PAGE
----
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      Intravenous lidocaine and ephedrine, but not propofol, suppress fentanyl-induced cough.

      Canadian Journal of Anaesthesia

      Adult, Analgesics, Opioid, adverse effects, Anesthetics, Intravenous, pharmacology, Anesthetics, Local, administration & dosage, Blood Pressure, drug effects, Bronchodilator Agents, Cough, chemically induced, drug therapy, Ephedrine, Female, Fentanyl, Heart Rate, Humans, Infusions, Intravenous, methods, Lidocaine, Male, Oxygen, blood, Propofol, Prospective Studies, Severity of Illness Index, Treatment Outcome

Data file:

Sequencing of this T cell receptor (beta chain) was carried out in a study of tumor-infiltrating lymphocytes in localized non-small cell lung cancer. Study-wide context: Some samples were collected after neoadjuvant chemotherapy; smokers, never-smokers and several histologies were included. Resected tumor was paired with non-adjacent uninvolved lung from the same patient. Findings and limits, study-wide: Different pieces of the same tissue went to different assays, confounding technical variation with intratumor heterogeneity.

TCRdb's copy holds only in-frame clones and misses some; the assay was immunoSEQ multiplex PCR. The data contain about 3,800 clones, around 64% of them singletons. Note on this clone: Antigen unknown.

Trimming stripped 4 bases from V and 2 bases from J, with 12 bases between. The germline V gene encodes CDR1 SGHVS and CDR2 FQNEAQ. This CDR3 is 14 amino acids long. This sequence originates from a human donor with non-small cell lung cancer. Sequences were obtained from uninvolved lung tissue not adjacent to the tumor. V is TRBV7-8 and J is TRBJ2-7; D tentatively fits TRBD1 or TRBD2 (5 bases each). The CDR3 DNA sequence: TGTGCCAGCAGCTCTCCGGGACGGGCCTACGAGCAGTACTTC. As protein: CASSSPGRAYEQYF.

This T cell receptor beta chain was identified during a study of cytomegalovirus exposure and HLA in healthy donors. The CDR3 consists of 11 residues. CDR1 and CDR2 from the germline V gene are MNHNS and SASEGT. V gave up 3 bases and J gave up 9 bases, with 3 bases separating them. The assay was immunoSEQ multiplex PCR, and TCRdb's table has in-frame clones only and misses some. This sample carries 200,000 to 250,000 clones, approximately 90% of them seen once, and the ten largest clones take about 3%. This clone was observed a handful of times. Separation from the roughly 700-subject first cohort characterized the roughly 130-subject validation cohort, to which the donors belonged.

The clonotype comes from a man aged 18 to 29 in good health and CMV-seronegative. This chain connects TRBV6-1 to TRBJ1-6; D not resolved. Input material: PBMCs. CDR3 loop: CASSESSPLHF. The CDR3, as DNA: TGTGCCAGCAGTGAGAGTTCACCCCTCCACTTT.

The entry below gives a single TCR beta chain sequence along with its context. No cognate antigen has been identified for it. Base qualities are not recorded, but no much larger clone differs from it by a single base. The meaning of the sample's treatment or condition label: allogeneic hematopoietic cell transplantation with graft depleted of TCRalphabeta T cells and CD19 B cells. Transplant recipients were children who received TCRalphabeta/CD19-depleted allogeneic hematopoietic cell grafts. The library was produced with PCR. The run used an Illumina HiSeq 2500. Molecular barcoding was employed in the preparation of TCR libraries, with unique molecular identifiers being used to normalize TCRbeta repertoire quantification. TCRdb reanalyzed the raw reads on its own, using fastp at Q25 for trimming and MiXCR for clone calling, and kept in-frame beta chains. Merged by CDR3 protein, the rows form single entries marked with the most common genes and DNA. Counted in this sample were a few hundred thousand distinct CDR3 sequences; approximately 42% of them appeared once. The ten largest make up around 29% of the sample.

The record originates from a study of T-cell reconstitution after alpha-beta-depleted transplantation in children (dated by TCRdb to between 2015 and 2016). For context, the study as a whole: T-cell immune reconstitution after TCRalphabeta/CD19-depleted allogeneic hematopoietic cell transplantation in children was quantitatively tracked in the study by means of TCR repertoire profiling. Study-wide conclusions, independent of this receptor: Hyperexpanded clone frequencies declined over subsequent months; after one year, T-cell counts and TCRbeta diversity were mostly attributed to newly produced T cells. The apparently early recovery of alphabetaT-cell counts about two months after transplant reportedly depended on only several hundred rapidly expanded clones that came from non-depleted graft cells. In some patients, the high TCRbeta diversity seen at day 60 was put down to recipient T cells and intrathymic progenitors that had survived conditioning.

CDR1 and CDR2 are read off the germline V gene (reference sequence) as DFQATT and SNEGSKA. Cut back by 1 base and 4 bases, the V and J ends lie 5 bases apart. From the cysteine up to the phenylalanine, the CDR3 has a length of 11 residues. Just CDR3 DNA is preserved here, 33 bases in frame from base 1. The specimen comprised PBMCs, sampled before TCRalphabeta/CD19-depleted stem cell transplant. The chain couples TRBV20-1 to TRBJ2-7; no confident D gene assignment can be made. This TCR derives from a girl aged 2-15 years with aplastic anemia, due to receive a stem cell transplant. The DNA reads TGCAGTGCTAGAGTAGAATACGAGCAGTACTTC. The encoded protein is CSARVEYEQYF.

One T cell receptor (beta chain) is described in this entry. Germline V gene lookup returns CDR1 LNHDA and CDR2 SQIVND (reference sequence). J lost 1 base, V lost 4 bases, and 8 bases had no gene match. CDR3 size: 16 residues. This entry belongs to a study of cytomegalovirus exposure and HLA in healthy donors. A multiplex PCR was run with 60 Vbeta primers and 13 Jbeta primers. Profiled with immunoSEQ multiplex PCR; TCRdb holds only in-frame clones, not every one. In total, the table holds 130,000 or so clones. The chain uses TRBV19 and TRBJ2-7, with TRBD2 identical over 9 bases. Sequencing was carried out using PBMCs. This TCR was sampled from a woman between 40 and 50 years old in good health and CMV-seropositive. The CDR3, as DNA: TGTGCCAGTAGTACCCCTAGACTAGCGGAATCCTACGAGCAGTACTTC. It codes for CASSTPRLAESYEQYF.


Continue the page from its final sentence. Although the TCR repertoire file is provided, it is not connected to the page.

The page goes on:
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          The aim of this study was to evaluate the effectiveness of lidocaine, propofol and ephedrine in suppressing fentanyl-induced cough. One hundred and eighteen patients were randomly assigned into four groups and the following medications were given intravenously: patients in Group I (n = 31) received normal saline 2 mL, Group II (n = 29) received lidocaine 2 mg.kg(-1), Group III (n = 30) received propofol 0.6 mg.kg(-1) and Group IV (n = 28) received ephedrine 5 mg. At one minute after the study medication, fentanyl 2.5 microg.kg(-1) was given intravenously within two seconds. The occurrence of cough and vital sign profiles were recorded within two minutes after fentanyl bolus by an anesthesiologist blinded to study design. Sixty-five percent of patients in the placebo group had cough, whereas the frequency was significantly decreased in Groups II (14%) and IV (21%). Although a numerically lower frequency of cough was noted in Group III (37%), it was not statistically different from that of the placebo group. SpO(2) decreased significantly in patients of Group III compared to placebo; one patient experienced hypoxemia necessitating mask ventilation. Patients in Group III showed a decrease in heart rate and systolic blood pressure (2 beats.min(-1) and 8 mmHg vs baseline). Patients in Group IV showed an increase in both measurements (5 beats.min(-1) and 8 mmHg vs baseline). No truncal rigidity was observed throughout the study. Intravenous lidocaine 2 mg.kg(-1) or ephedrine 5 mg, but not propofol 0.6 mg.kg(-1), was effective in preventing fentanyl-induced cough. The results provide a convenient method to decrease fentanyl-induced cough.

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